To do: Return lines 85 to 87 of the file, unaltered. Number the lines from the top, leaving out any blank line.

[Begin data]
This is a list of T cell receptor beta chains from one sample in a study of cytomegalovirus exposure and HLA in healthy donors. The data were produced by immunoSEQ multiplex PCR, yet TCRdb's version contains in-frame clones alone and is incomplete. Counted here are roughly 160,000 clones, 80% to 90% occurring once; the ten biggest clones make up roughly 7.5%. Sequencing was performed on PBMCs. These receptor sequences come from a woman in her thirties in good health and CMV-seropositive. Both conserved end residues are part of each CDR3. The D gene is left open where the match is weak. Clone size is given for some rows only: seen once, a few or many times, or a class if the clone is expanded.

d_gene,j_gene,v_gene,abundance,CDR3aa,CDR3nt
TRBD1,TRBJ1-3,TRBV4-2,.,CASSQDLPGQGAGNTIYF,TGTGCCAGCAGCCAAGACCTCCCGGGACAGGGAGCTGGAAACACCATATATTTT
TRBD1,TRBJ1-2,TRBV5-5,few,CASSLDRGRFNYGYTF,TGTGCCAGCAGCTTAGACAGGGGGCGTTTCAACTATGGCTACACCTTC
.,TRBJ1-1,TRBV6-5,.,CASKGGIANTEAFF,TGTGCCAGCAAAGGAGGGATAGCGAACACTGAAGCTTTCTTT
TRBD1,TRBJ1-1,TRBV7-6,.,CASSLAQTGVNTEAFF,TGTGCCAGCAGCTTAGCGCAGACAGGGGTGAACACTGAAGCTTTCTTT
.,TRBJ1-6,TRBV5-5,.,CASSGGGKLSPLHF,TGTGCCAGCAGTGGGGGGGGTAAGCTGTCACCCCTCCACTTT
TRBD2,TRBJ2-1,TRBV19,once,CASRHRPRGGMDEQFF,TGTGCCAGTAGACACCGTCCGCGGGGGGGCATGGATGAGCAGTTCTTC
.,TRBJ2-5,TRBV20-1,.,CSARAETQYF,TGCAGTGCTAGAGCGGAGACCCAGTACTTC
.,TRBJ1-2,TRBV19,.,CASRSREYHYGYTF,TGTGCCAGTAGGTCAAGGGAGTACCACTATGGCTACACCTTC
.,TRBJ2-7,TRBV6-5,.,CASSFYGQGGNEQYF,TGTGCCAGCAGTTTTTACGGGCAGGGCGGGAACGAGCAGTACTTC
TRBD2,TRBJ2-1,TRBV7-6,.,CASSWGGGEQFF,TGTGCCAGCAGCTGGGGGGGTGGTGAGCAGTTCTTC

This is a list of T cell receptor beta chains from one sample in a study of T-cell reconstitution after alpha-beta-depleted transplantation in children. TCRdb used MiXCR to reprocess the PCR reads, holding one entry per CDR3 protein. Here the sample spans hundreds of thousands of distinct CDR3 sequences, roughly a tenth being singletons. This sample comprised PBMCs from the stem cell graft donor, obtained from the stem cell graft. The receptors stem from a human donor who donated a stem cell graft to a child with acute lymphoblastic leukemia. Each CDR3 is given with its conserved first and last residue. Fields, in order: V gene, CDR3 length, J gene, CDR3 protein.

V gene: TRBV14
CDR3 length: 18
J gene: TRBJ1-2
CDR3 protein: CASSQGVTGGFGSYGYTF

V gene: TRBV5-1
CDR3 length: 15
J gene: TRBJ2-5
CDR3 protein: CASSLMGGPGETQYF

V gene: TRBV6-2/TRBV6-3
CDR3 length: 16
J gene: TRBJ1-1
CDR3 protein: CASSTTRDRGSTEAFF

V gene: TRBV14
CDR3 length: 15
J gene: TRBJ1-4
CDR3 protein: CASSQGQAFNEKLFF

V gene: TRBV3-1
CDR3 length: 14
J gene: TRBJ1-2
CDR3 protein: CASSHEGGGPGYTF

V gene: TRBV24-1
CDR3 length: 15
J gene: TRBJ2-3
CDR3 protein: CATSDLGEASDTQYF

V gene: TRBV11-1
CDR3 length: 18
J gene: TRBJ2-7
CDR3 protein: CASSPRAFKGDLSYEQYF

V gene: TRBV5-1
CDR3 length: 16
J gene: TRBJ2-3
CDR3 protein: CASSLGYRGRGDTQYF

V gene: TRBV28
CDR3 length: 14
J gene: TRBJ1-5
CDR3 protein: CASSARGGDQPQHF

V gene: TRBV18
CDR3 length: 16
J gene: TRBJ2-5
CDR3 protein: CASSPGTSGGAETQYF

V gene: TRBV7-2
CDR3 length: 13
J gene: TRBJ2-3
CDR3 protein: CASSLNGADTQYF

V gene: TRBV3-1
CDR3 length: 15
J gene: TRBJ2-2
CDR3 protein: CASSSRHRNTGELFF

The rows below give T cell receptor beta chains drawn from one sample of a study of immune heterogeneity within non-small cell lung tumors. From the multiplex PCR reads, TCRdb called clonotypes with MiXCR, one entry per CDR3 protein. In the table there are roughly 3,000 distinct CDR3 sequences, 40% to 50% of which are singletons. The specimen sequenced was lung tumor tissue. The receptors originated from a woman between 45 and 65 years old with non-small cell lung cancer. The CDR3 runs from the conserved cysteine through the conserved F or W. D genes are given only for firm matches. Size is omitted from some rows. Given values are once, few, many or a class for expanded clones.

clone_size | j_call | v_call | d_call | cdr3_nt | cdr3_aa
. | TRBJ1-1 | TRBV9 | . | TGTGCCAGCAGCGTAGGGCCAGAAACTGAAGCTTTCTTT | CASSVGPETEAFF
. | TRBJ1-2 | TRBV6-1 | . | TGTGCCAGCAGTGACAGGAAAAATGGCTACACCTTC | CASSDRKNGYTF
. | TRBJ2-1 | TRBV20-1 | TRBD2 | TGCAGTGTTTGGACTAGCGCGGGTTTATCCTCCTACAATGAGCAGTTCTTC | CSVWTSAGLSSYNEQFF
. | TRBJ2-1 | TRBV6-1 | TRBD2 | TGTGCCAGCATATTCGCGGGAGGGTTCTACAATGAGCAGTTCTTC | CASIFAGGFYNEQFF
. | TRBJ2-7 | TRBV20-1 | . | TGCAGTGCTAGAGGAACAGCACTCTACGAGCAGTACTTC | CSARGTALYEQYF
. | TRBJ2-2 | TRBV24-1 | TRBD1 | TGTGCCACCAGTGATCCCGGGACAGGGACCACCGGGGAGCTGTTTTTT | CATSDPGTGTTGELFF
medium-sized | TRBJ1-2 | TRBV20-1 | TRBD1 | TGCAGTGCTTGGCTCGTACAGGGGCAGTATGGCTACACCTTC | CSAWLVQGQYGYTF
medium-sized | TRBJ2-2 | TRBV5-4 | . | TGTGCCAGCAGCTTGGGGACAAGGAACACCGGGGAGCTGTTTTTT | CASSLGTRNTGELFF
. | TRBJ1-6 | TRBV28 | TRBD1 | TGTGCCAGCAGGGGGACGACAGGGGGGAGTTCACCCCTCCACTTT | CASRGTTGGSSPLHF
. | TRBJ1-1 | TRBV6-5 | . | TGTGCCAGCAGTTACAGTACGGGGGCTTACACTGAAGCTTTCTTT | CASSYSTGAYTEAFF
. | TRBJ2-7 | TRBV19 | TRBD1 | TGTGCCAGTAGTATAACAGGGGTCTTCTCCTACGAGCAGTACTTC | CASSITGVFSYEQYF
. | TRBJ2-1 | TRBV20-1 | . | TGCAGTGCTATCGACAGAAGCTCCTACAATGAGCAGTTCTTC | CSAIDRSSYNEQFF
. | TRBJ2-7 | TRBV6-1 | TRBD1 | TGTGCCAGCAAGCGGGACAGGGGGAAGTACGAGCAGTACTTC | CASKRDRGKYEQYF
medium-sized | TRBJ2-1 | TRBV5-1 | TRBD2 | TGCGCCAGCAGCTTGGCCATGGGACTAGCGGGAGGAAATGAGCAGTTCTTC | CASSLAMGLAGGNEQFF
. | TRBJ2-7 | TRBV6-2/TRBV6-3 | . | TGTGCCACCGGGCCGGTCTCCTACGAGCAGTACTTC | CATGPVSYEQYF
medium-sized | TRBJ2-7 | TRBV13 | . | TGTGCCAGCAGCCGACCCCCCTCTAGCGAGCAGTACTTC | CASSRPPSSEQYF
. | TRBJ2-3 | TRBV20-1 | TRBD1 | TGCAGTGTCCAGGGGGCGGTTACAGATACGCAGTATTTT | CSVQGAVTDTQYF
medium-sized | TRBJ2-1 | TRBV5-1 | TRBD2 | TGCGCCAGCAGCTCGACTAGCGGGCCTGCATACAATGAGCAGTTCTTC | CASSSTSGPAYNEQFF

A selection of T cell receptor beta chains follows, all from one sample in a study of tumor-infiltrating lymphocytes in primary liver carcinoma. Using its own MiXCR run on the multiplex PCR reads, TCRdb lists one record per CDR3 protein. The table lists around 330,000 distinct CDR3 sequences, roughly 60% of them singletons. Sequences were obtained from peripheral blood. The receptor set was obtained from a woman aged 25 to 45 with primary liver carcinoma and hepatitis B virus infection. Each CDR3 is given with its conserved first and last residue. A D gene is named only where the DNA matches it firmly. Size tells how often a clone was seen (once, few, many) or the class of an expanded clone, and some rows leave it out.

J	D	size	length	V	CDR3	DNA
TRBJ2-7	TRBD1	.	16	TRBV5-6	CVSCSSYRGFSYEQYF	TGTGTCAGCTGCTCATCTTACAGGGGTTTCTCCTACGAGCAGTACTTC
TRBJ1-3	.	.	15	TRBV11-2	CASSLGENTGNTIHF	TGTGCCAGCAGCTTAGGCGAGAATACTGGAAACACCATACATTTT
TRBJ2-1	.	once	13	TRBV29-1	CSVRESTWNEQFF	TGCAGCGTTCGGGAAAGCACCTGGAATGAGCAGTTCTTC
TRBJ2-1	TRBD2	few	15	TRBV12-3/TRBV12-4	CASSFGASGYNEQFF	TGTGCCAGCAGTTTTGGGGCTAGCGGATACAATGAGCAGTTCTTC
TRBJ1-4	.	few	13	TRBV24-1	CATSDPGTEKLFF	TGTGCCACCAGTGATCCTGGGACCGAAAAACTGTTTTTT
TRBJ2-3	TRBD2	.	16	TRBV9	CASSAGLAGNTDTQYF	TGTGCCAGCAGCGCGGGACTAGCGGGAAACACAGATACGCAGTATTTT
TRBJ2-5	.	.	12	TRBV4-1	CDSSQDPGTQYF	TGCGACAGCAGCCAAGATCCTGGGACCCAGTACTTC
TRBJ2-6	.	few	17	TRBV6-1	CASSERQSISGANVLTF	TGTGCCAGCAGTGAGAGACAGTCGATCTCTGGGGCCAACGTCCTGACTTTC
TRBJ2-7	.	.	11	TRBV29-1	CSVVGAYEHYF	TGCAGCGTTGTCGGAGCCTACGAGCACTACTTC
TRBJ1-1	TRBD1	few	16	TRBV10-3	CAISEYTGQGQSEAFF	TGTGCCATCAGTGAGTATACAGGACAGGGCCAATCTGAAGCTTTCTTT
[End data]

TRBJ1-3	.	.	15	TRBV11-2	CASSLGENTGNTIHF	TGTGCCAGCAGCTTAGGCGAGAATACTGGAAACACCATACATTTT
TRBJ2-1	.	once	13	TRBV29-1	CSVRESTWNEQFF	TGCAGCGTTCGGGAAAGCACCTGGAATGAGCAGTTCTTC
TRBJ2-1	TRBD2	few	15	TRBV12-3/TRBV12-4	CASSFGASGYNEQFF	TGTGCCAGCAGTTTTGGGGCTAGCGGATACAATGAGCAGTTCTTC